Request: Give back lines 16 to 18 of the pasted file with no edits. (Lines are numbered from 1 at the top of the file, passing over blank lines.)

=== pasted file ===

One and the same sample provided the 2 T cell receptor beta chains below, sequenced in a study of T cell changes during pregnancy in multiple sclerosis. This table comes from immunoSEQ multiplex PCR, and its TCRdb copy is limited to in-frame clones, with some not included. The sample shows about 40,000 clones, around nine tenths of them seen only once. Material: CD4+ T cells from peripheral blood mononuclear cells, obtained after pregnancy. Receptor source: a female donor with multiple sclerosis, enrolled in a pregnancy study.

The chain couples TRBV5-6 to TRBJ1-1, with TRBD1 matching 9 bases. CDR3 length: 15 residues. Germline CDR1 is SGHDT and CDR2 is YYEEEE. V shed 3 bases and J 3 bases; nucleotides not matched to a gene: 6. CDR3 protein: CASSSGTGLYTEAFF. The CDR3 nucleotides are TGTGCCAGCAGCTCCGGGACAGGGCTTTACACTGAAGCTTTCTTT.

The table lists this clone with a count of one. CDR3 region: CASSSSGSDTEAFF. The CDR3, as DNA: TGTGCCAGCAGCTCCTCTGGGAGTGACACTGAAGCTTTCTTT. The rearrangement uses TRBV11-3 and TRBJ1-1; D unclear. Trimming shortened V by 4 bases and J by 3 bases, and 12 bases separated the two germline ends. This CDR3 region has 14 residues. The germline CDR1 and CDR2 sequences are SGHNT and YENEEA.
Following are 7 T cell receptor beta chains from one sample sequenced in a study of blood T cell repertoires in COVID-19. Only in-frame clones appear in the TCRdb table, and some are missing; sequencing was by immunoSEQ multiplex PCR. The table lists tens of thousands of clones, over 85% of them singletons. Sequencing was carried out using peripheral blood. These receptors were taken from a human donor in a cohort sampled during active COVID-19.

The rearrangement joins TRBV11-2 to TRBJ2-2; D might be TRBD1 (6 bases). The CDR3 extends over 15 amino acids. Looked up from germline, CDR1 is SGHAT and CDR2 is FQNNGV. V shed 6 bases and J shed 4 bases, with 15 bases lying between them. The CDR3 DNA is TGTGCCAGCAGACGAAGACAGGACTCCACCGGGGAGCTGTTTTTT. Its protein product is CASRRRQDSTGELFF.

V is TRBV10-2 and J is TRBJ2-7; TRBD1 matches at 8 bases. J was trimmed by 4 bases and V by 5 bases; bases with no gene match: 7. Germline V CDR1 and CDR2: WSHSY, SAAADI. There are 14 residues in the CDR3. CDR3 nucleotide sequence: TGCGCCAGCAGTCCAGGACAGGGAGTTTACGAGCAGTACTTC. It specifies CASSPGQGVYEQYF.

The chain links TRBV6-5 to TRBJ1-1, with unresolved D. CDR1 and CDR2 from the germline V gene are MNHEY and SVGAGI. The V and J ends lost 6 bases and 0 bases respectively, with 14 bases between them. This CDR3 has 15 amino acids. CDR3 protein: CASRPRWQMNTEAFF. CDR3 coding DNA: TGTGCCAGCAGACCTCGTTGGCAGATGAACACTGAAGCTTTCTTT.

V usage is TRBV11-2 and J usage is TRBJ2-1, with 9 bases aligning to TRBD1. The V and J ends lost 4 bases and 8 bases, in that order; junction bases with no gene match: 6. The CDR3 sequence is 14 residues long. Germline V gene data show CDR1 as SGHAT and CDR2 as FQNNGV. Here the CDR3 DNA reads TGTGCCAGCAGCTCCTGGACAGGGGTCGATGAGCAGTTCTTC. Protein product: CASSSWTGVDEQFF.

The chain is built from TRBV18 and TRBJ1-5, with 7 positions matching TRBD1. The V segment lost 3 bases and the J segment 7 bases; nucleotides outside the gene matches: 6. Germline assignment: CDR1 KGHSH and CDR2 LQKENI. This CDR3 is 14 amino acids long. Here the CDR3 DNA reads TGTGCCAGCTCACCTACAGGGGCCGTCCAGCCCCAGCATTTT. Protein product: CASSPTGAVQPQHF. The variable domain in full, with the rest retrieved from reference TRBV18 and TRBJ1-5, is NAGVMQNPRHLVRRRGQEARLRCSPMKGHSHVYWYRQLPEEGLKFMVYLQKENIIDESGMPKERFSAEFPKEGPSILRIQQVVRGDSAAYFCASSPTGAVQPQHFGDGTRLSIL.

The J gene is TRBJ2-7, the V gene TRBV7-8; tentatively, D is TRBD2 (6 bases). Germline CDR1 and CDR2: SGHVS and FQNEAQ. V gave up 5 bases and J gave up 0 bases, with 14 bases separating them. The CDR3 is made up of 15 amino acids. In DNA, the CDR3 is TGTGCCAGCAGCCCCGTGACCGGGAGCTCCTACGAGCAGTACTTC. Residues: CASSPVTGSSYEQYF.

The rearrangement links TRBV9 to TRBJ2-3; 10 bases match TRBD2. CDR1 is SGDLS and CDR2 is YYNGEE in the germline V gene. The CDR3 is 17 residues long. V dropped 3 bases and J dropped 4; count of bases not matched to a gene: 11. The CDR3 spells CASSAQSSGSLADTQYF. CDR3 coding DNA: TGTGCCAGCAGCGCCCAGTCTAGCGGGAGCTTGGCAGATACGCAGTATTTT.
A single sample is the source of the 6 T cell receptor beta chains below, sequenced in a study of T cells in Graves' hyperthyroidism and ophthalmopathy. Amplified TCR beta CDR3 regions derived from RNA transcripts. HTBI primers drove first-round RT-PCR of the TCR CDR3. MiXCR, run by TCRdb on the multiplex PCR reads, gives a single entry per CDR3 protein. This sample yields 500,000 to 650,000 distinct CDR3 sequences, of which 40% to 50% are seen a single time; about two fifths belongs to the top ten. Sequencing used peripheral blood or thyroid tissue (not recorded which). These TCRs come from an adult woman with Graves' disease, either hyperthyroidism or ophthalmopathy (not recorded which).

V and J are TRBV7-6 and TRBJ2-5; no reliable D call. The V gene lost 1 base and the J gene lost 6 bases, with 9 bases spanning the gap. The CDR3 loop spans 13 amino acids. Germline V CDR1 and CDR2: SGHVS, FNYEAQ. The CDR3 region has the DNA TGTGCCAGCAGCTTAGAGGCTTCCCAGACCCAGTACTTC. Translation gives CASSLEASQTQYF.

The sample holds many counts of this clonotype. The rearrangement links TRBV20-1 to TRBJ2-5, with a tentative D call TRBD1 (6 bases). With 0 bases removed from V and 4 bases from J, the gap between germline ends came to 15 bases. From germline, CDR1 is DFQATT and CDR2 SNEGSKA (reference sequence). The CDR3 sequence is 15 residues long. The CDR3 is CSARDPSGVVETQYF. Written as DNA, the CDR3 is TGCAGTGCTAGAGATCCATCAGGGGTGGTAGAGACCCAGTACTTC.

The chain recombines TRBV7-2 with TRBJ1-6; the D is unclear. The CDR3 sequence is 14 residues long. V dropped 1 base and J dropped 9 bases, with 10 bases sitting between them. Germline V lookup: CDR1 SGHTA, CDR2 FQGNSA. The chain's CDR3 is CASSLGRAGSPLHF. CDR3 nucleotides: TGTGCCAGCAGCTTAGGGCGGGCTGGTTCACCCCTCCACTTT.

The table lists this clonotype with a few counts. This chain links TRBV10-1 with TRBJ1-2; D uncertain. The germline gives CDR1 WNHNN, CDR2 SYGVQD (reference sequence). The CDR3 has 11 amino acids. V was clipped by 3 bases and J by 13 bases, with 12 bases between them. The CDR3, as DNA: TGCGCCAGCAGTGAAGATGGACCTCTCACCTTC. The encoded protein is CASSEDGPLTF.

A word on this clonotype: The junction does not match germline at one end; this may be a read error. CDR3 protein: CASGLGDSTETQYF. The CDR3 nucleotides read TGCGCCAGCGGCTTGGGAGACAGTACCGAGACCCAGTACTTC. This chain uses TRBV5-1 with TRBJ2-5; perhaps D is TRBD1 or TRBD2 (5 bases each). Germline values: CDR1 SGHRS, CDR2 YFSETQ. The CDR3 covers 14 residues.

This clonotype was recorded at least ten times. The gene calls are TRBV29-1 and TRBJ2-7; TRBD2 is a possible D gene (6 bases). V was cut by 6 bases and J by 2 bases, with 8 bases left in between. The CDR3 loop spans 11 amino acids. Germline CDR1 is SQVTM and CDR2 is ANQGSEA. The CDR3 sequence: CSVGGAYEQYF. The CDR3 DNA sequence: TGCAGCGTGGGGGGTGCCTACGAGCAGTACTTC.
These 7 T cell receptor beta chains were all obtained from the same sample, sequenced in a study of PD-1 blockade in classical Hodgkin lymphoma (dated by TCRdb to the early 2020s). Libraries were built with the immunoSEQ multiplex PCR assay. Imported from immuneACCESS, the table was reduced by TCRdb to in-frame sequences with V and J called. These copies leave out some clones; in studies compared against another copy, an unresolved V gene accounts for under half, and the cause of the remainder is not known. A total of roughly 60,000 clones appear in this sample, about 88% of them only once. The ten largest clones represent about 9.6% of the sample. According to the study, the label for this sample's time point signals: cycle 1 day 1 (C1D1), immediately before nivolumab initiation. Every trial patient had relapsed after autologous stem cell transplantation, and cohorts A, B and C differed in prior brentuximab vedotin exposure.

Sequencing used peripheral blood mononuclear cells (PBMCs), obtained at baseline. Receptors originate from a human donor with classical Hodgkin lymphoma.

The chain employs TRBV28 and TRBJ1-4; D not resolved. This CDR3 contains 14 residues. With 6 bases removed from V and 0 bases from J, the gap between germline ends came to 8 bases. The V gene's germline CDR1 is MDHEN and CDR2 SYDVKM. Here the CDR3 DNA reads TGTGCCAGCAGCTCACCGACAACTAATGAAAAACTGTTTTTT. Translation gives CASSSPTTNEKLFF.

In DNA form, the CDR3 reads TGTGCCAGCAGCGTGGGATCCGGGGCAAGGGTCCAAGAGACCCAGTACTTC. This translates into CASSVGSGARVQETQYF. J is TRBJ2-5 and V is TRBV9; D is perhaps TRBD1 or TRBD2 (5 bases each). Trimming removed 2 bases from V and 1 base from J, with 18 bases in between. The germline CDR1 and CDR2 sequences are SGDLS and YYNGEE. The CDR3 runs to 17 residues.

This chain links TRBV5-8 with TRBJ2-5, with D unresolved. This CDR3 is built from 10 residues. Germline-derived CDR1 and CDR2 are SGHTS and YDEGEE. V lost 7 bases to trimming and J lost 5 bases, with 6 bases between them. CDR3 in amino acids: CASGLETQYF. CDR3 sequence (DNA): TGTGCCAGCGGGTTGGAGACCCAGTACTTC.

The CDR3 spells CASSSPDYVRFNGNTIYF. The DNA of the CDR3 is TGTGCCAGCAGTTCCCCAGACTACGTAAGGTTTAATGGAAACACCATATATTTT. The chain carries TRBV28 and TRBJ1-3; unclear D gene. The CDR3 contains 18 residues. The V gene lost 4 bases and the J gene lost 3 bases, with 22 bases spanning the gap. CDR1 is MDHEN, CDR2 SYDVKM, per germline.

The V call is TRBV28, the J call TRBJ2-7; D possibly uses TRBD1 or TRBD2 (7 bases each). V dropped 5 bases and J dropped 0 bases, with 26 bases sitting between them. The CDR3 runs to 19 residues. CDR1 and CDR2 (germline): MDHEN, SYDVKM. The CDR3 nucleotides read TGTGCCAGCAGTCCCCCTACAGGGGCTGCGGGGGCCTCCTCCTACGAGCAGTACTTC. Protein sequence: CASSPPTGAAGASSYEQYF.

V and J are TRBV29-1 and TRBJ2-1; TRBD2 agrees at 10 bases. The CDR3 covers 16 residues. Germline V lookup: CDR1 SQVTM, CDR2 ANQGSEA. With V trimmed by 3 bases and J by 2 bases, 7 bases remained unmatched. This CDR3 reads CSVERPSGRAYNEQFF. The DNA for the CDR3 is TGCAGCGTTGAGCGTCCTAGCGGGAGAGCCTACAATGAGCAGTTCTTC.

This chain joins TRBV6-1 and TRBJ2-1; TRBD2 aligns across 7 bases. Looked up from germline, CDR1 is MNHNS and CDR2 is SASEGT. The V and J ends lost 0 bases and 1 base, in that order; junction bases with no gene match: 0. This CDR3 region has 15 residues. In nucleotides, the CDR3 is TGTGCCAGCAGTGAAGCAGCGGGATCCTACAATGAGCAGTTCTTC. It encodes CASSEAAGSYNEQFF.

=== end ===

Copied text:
The table lists this clonotype with a few counts. This chain links TRBV10-1 with TRBJ1-2; D uncertain. The germline gives CDR1 WNHNN, CDR2 SYGVQD (reference sequence). The CDR3 has 11 amino acids. V was clipped by 3 bases and J by 13 bases, with 12 bases between them. The CDR3, as DNA: TGCGCCAGCAGTGAAGATGGACCTCTCACCTTC. The encoded protein is CASSEDGPLTF.

A word on this clonotype: The junction does not match germline at one end; this may be a read error. CDR3 protein: CASGLGDSTETQYF. The CDR3 nucleotides read TGCGCCAGCGGCTTGGGAGACAGTACCGAGACCCAGTACTTC. This chain uses TRBV5-1 with TRBJ2-5; perhaps D is TRBD1 or TRBD2 (5 bases each). Germline values: CDR1 SGHRS, CDR2 YFSETQ. The CDR3 covers 14 residues.

This clonotype was recorded at least ten times. The gene calls are TRBV29-1 and TRBJ2-7; TRBD2 is a possible D gene (6 bases). V was cut by 6 bases and J by 2 bases, with 8 bases left in between. The CDR3 loop spans 11 amino acids. Germline CDR1 is SQVTM and CDR2 is ANQGSEA. The CDR3 sequence: CSVGGAYEQYF. The CDR3 DNA sequence: TGCAGCGTGGGGGGTGCCTACGAGCAGTACTTC.